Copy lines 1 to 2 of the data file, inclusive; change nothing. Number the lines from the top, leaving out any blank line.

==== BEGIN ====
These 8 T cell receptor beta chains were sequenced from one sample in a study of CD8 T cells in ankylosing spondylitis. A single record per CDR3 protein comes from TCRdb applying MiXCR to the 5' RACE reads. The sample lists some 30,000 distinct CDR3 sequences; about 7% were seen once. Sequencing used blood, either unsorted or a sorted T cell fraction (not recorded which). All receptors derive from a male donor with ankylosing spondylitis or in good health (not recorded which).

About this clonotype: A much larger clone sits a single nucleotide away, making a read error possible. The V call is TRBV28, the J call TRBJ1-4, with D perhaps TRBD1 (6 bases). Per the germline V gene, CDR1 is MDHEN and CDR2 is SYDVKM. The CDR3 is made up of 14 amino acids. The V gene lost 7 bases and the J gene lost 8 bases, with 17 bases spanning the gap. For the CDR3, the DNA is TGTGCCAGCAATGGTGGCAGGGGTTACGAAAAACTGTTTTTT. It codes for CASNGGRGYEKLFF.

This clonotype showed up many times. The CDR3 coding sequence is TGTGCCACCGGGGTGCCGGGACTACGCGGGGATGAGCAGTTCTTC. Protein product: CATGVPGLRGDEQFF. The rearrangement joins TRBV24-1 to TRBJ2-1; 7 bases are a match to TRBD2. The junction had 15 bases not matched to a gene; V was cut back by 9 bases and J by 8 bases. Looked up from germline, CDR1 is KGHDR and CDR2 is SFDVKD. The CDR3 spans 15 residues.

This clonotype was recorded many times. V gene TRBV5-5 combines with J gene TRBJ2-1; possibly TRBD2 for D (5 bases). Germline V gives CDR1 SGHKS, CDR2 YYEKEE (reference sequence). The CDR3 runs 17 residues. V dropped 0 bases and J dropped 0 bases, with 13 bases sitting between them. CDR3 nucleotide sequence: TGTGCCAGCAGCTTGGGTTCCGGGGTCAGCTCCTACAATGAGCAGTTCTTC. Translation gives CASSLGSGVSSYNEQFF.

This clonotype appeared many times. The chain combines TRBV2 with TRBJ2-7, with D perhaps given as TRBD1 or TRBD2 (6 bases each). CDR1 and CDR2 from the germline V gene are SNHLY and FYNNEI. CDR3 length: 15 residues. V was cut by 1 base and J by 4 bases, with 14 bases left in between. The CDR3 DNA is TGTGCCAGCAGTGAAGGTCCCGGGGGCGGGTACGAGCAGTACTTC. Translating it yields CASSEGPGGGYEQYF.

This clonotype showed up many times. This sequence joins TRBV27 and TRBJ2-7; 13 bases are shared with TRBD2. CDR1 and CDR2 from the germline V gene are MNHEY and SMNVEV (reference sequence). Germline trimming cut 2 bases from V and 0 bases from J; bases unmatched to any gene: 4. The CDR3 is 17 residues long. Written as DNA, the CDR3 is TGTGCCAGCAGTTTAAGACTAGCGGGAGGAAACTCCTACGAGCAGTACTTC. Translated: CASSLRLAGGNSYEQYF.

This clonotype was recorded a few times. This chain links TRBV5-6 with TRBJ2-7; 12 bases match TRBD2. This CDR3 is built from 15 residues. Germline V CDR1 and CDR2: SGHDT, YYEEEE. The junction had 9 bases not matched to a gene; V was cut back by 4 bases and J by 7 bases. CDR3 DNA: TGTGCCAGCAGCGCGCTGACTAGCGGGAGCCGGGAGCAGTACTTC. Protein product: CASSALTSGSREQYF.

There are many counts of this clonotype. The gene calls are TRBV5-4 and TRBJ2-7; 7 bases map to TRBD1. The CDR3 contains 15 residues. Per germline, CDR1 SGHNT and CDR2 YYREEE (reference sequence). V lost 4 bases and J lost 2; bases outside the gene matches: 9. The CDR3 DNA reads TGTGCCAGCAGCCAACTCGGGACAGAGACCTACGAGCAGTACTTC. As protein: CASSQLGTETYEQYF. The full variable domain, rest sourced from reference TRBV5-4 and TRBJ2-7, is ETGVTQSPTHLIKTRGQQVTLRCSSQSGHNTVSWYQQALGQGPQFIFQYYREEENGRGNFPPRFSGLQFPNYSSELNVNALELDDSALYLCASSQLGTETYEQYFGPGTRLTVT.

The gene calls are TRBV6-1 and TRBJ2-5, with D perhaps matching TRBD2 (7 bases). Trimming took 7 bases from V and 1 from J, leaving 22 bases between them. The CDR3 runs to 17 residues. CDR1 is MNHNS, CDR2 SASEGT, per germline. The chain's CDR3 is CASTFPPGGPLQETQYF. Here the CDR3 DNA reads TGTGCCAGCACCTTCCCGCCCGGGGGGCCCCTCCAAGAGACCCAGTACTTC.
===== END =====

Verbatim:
These 8 T cell receptor beta chains were sequenced from one sample in a study of CD8 T cells in ankylosing spondylitis. A single record per CDR3 protein comes from TCRdb applying MiXCR to the 5' RACE reads. The sample lists some 30,000 distinct CDR3 sequences; about 7% were seen once. Sequencing used blood, either unsorted or a sorted T cell fraction (not recorded which). All receptors derive from a male donor with ankylosing spondylitis or in good health (not recorded which).

About this clonotype: A much larger clone sits a single nucleotide away, making a read error possible. The V call is TRBV28, the J call TRBJ1-4, with D perhaps TRBD1 (6 bases). Per the germline V gene, CDR1 is MDHEN and CDR2 is SYDVKM. The CDR3 is made up of 14 amino acids. The V gene lost 7 bases and the J gene lost 8 bases, with 17 bases spanning the gap. For the CDR3, the DNA is TGTGCCAGCAATGGTGGCAGGGGTTACGAAAAACTGTTTTTT. It codes for CASNGGRGYEKLFF.